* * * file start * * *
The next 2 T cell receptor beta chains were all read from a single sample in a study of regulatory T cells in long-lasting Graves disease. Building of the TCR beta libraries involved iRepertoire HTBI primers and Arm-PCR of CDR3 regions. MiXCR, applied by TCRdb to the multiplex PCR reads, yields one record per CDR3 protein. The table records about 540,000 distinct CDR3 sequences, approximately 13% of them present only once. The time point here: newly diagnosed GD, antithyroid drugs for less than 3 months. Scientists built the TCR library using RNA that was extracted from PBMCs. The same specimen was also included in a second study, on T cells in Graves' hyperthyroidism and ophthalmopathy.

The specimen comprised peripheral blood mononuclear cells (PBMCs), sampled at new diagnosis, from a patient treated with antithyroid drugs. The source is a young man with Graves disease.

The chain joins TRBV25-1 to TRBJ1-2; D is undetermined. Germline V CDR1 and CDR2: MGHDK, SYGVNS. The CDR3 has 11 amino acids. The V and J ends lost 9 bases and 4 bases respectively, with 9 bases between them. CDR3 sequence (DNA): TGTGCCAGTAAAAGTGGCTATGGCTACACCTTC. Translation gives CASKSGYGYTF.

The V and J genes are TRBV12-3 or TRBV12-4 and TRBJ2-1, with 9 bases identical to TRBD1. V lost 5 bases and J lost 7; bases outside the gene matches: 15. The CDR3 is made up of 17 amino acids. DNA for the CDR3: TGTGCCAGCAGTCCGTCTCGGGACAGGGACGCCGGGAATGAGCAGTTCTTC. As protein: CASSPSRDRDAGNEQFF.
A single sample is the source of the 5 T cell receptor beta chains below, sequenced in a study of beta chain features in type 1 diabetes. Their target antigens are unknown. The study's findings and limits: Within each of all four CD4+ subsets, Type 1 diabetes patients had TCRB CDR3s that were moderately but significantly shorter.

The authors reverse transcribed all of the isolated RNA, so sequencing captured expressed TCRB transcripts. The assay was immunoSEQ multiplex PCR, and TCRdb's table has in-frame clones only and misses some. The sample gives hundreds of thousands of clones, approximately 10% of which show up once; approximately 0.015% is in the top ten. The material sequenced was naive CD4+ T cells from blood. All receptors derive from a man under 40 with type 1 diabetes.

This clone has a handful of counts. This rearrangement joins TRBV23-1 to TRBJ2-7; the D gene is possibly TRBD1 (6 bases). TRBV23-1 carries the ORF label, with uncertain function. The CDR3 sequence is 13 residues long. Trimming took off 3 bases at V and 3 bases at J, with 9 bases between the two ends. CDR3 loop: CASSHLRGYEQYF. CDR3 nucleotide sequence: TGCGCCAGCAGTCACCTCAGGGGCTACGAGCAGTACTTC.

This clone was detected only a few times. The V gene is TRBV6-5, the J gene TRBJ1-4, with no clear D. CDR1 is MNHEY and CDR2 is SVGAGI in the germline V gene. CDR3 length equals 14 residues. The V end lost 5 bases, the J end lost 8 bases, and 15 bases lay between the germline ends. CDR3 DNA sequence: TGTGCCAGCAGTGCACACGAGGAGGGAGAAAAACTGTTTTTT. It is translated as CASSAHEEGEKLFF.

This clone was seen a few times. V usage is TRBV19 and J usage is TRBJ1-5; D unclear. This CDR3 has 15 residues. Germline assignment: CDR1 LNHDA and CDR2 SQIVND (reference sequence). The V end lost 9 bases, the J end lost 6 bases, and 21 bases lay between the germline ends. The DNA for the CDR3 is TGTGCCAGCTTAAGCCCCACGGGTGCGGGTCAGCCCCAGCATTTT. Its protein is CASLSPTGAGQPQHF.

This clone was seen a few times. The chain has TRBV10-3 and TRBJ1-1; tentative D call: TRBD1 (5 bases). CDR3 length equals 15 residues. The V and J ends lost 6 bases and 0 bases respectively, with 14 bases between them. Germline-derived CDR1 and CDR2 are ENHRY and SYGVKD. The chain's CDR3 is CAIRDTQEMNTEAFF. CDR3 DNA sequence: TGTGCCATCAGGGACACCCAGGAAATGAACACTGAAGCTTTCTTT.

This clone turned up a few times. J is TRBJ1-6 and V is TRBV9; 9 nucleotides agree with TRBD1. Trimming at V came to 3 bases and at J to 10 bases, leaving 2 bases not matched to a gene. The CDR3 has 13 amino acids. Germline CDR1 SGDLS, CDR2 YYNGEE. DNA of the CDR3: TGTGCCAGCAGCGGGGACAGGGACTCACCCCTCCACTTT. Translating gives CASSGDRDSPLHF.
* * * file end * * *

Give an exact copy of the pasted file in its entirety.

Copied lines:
The next 2 T cell receptor beta chains were all read from a single sample in a study of regulatory T cells in long-lasting Graves disease. Building of the TCR beta libraries involved iRepertoire HTBI primers and Arm-PCR of CDR3 regions. MiXCR, applied by TCRdb to the multiplex PCR reads, yields one record per CDR3 protein. The table records about 540,000 distinct CDR3 sequences, approximately 13% of them present only once. The time point here: newly diagnosed GD, antithyroid drugs for less than 3 months. Scientists built the TCR library using RNA that was extracted from PBMCs. The same specimen was also included in a second study, on T cells in Graves' hyperthyroidism and ophthalmopathy.

The specimen comprised peripheral blood mononuclear cells (PBMCs), sampled at new diagnosis, from a patient treated with antithyroid drugs. The source is a young man with Graves disease.

The chain joins TRBV25-1 to TRBJ1-2; D is undetermined. Germline V CDR1 and CDR2: MGHDK, SYGVNS. The CDR3 has 11 amino acids. The V and J ends lost 9 bases and 4 bases respectively, with 9 bases between them. CDR3 sequence (DNA): TGTGCCAGTAAAAGTGGCTATGGCTACACCTTC. Translation gives CASKSGYGYTF.

The V and J genes are TRBV12-3 or TRBV12-4 and TRBJ2-1, with 9 bases identical to TRBD1. V lost 5 bases and J lost 7; bases outside the gene matches: 15. The CDR3 is made up of 17 amino acids. DNA for the CDR3: TGTGCCAGCAGTCCGTCTCGGGACAGGGACGCCGGGAATGAGCAGTTCTTC. As protein: CASSPSRDRDAGNEQFF.
A single sample is the source of the 5 T cell receptor beta chains below, sequenced in a study of beta chain features in type 1 diabetes. Their target antigens are unknown. The study's findings and limits: Within each of all four CD4+ subsets, Type 1 diabetes patients had TCRB CDR3s that were moderately but significantly shorter.

The authors reverse transcribed all of the isolated RNA, so sequencing captured expressed TCRB transcripts. The assay was immunoSEQ multiplex PCR, and TCRdb's table has in-frame clones only and misses some. The sample gives hundreds of thousands of clones, approximately 10% of which show up once; approximately 0.015% is in the top ten. The material sequenced was naive CD4+ T cells from blood. All receptors derive from a man under 40 with type 1 diabetes.

This clone has a handful of counts. This rearrangement joins TRBV23-1 to TRBJ2-7; the D gene is possibly TRBD1 (6 bases). TRBV23-1 carries the ORF label, with uncertain function. The CDR3 sequence is 13 residues long. Trimming took off 3 bases at V and 3 bases at J, with 9 bases between the two ends. CDR3 loop: CASSHLRGYEQYF. CDR3 nucleotide sequence: TGCGCCAGCAGTCACCTCAGGGGCTACGAGCAGTACTTC.

This clone was detected only a few times. The V gene is TRBV6-5, the J gene TRBJ1-4, with no clear D. CDR1 is MNHEY and CDR2 is SVGAGI in the germline V gene. CDR3 length equals 14 residues. The V end lost 5 bases, the J end lost 8 bases, and 15 bases lay between the germline ends. CDR3 DNA sequence: TGTGCCAGCAGTGCACACGAGGAGGGAGAAAAACTGTTTTTT. It is translated as CASSAHEEGEKLFF.

This clone was seen a few times. V usage is TRBV19 and J usage is TRBJ1-5; D unclear. This CDR3 has 15 residues. Germline assignment: CDR1 LNHDA and CDR2 SQIVND (reference sequence). The V end lost 9 bases, the J end lost 6 bases, and 21 bases lay between the germline ends. The DNA for the CDR3 is TGTGCCAGCTTAAGCCCCACGGGTGCGGGTCAGCCCCAGCATTTT. Its protein is CASLSPTGAGQPQHF.

This clone was seen a few times. The chain has TRBV10-3 and TRBJ1-1; tentative D call: TRBD1 (5 bases). CDR3 length equals 15 residues. The V and J ends lost 6 bases and 0 bases respectively, with 14 bases between them. Germline-derived CDR1 and CDR2 are ENHRY and SYGVKD. The chain's CDR3 is CAIRDTQEMNTEAFF. CDR3 DNA sequence: TGTGCCATCAGGGACACCCAGGAAATGAACACTGAAGCTTTCTTT.

This clone turned up a few times. J is TRBJ1-6 and V is TRBV9; 9 nucleotides agree with TRBD1. Trimming at V came to 3 bases and at J to 10 bases, leaving 2 bases not matched to a gene. The CDR3 has 13 amino acids. Germline CDR1 SGDLS, CDR2 YYNGEE. DNA of the CDR3: TGTGCCAGCAGCGGGGACAGGGACTCACCCCTCCACTTT. Translating gives CASSGDRDSPLHF.